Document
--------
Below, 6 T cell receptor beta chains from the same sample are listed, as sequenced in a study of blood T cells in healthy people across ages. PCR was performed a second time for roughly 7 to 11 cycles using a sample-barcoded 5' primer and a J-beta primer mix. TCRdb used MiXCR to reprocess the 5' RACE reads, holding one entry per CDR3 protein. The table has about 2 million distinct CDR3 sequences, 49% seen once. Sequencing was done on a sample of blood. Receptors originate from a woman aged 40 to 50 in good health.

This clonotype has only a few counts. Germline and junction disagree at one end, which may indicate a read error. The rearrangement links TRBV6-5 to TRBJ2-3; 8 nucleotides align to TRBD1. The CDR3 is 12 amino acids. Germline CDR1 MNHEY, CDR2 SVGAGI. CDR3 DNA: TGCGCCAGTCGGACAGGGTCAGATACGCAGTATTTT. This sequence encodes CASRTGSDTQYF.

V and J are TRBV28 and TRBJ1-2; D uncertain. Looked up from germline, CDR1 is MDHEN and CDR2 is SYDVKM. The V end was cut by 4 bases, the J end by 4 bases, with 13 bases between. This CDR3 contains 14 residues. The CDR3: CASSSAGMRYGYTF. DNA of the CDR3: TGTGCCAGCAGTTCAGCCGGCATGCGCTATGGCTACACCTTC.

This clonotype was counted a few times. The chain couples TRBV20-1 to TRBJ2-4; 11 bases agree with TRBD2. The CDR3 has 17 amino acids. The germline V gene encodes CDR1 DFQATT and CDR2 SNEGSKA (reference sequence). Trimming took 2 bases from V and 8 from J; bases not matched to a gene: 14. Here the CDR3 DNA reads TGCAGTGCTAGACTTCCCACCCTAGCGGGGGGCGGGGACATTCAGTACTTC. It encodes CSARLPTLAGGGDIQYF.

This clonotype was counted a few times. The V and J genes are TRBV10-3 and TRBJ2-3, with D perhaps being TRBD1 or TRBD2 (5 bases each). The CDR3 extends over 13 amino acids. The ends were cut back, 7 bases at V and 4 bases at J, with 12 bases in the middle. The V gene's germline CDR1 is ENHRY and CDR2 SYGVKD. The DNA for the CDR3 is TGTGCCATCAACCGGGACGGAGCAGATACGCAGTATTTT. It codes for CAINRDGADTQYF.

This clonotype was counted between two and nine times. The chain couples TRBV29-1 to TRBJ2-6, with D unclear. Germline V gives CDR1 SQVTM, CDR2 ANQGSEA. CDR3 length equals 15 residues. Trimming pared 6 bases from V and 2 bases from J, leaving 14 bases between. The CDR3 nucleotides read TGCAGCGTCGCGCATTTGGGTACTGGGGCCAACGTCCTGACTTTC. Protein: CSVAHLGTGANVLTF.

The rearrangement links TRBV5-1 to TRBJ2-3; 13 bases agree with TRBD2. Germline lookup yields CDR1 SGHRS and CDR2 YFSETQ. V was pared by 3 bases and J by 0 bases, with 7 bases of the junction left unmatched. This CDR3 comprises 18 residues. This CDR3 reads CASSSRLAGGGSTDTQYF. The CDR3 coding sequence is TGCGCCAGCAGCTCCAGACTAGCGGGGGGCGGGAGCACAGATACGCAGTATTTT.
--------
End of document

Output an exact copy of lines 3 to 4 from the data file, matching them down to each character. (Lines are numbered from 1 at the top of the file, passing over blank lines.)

V and J are TRBV28 and TRBJ1-2; D uncertain. Looked up from germline, CDR1 is MDHEN and CDR2 is SYDVKM. The V end was cut by 4 bases, the J end by 4 bases, with 13 bases between. This CDR3 contains 14 residues. The CDR3: CASSSAGMRYGYTF. DNA of the CDR3: TGTGCCAGCAGTTCAGCCGGCATGCGCTATGGCTACACCTTC.

This clonotype was counted a few times. The chain couples TRBV20-1 to TRBJ2-4; 11 bases agree with TRBD2. The CDR3 has 17 amino acids. The germline V gene encodes CDR1 DFQATT and CDR2 SNEGSKA (reference sequence). Trimming took 2 bases from V and 8 from J; bases not matched to a gene: 14. Here the CDR3 DNA reads TGCAGTGCTAGACTTCCCACCCTAGCGGGGGGCGGGGACATTCAGTACTTC. It encodes CSARLPTLAGGGDIQYF.